Notes for September 2017: Blueberries and peaches are going still in northern and cooler areas, but are mostly finished in the Deep South. Blackberries, figs, and raspberries are in season now. Tomatoes are going strong, although the crop is way diminished in rainy areas like the southeast. Strawberries are finished, except in the far north, and if the farm planted Day Neutral varieties. Early apples, like Gala, are about to start!
Children's Consignment Sales occur in both the Spring and Fall See our companion website to find a local community or church kid's consignment sale!
Next year, don't miss an Easter Egg Hunt for your children: See our companion website to find a local Easter Egg hunt!
We also have home canning, preserving, drying and freezing directions. You can access recipes and other resources from the drop down menus at the top of the page or the site search. If you have any questions or suggestions, feel free to write me! It is easy to make your own ice cream, even gelato, or low fat or low sugar ice cream - see this page. Also note, there are many copycat website listing U-pick farms now. They have all copied their information form here and usually do not ever update. Since 2002, I've been updating the information every day but Christmas; so if you see anything wrong, please write me!-->
Yield: any quantity
Making and canning your own is easy and safe. All you need is a pressure canner and canning jars,!
Select only brightly colored, small to medium-size domestic mushrooms with short stems, tight veils (unopened caps), and no discoloration. Caution: Do not can wild mushrooms. Trim stems and discolored parts. Soak in cold water for 10 minutes to remove dirt. Wash in clean water.
Leave small mushrooms whole; cut large ones.
Cover with water in a saucepan and boil 5 minutes.
Fill the jars with hot mushrooms, leaving 1-inch headspace.
Add 1/2 teaspoon of salt per pint to the jar, if desired. For better color, add 1/8 teaspoon of ascorbic acid powder, or a 500-milligram tablet of vitamin C.
Add fresh hot water, if needed, being sure to leave 1-inch of headspace.
Adjust lids and process following the recommendations in Table 1 or Table 2 according to the type of canner and canning method you will use:
Table 1. Recommended process time for Mushrooms in a dial-gauge pressure canner.
|Canner Pressure (PSI) at Altitudes of|
|Style of Pack||Jar Size||Process Time||0 - 2,000 ft||2,001 - 4,000 ft||4,001 - 6,000 ft||6,001 - 8,000 ft|
|Hot||Half-pints or Pints||45 min||11 lb||12 lb||13 lb||14 lb|
Table 2. Recommended process time for Mushrooms in a weighted-gauge pressure canner.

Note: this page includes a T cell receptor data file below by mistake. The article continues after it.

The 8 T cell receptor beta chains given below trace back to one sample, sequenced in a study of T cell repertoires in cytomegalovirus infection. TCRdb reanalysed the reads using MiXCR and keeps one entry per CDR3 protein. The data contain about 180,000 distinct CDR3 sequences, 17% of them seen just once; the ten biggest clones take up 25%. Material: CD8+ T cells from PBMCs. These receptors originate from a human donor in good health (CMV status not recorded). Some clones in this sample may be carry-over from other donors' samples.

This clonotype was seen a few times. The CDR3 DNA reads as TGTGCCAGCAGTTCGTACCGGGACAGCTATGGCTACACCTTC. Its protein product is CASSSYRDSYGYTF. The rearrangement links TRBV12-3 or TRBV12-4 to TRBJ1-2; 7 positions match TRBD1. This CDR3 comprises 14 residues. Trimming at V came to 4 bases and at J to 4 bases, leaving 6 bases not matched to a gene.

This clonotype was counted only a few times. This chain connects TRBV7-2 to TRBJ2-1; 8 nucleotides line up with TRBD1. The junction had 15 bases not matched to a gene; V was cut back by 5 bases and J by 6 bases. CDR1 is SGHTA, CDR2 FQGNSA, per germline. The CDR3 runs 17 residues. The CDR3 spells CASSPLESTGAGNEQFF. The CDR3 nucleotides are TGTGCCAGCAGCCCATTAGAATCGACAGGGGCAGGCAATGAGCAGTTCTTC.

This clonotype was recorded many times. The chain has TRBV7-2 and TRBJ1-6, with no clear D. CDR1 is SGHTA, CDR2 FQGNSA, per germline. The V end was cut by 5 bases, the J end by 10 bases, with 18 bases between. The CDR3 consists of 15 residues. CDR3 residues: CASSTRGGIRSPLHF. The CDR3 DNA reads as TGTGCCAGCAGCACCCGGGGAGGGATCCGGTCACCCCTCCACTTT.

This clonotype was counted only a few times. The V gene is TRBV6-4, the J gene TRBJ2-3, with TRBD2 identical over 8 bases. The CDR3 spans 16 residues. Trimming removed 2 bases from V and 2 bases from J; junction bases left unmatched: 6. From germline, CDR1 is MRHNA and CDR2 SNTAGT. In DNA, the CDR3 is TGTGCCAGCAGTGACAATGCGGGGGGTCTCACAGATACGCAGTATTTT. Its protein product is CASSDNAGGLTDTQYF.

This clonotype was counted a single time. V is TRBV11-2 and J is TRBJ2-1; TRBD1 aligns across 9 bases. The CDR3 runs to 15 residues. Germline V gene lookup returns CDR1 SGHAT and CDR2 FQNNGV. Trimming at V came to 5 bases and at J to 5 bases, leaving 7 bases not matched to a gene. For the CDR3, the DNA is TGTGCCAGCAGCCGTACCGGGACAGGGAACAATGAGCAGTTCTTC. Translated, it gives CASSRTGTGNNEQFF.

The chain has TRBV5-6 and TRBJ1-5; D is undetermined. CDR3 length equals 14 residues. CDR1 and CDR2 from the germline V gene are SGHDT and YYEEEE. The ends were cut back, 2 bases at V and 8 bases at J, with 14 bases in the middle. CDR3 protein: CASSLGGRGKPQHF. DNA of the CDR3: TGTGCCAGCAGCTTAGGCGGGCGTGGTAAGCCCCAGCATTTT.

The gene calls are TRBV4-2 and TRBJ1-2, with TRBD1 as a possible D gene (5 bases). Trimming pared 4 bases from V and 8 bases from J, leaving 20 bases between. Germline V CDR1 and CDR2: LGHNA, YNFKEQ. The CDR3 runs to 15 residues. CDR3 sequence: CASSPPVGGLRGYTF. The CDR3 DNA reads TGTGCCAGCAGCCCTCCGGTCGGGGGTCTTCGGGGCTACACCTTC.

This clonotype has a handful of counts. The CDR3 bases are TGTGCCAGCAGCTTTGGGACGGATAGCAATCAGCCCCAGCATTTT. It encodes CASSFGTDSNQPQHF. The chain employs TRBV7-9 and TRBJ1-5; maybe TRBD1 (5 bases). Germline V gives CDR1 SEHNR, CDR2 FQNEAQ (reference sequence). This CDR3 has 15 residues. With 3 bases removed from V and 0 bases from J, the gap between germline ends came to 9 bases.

|Canner Pressure (PSI) at Altitudes of|
|Style of Pack||Jar Size||Process Time||0 - 1,000 ft||Above 1,000 ft|
|Hot||Half-pints or Pints||45 min||10 lb||15 lb|
When the processing time from the chart above is up, turn off the heat, and allow the pressure canner to cool and the pressure to drop to zero before opening the canner. Let the jars cool without being jostled. After the pressure drops to zero (usually, you can tell but the "click" sound of the safety release vents opening, as well as but the gauge. Let the pressure in the canner drop to zero by itself. This may take 45 minutes in a 16-quart canner filled with jars and almost an hour in a 22-quart canner. If the vent is opened before the pressure drops to zero OR if the cooling is rushed by running cold water over the canner, liquid will be lost from the jars. Too rapid cooling causes loss of liquid in the jars!
Lift the jars out of the water and let them cool on a wooden cutting
board or a towel, without touching or
bumping them in a draft-free place (usually takes overnight), here they
won't be bumped. You can then remove the rings if you like, but if you leave them on, at least loosen them quite a bit, so they don't rust in place due to trapped moisture. Once the jars are cool, you can check that they are sealed verifying that the lid has been sucked down. Just press in the center, gently, with your finger. If it pops up and down (often making a popping sound), it is not sealed. If you put the jar in the refrigerator right away, you can still use it. Some people replace the lid and reprocess the jar, then that's a bit iffy. If you heat the contents back up, re-jar them (with a new lid) and the full time in the canner, it's usually ok. You're done!
This document was adapted from the "Complete Guide to Home Canning,"
Agriculture Information Bulletin No. 539, USDA, revised 2006.
Reviewed May 2009.
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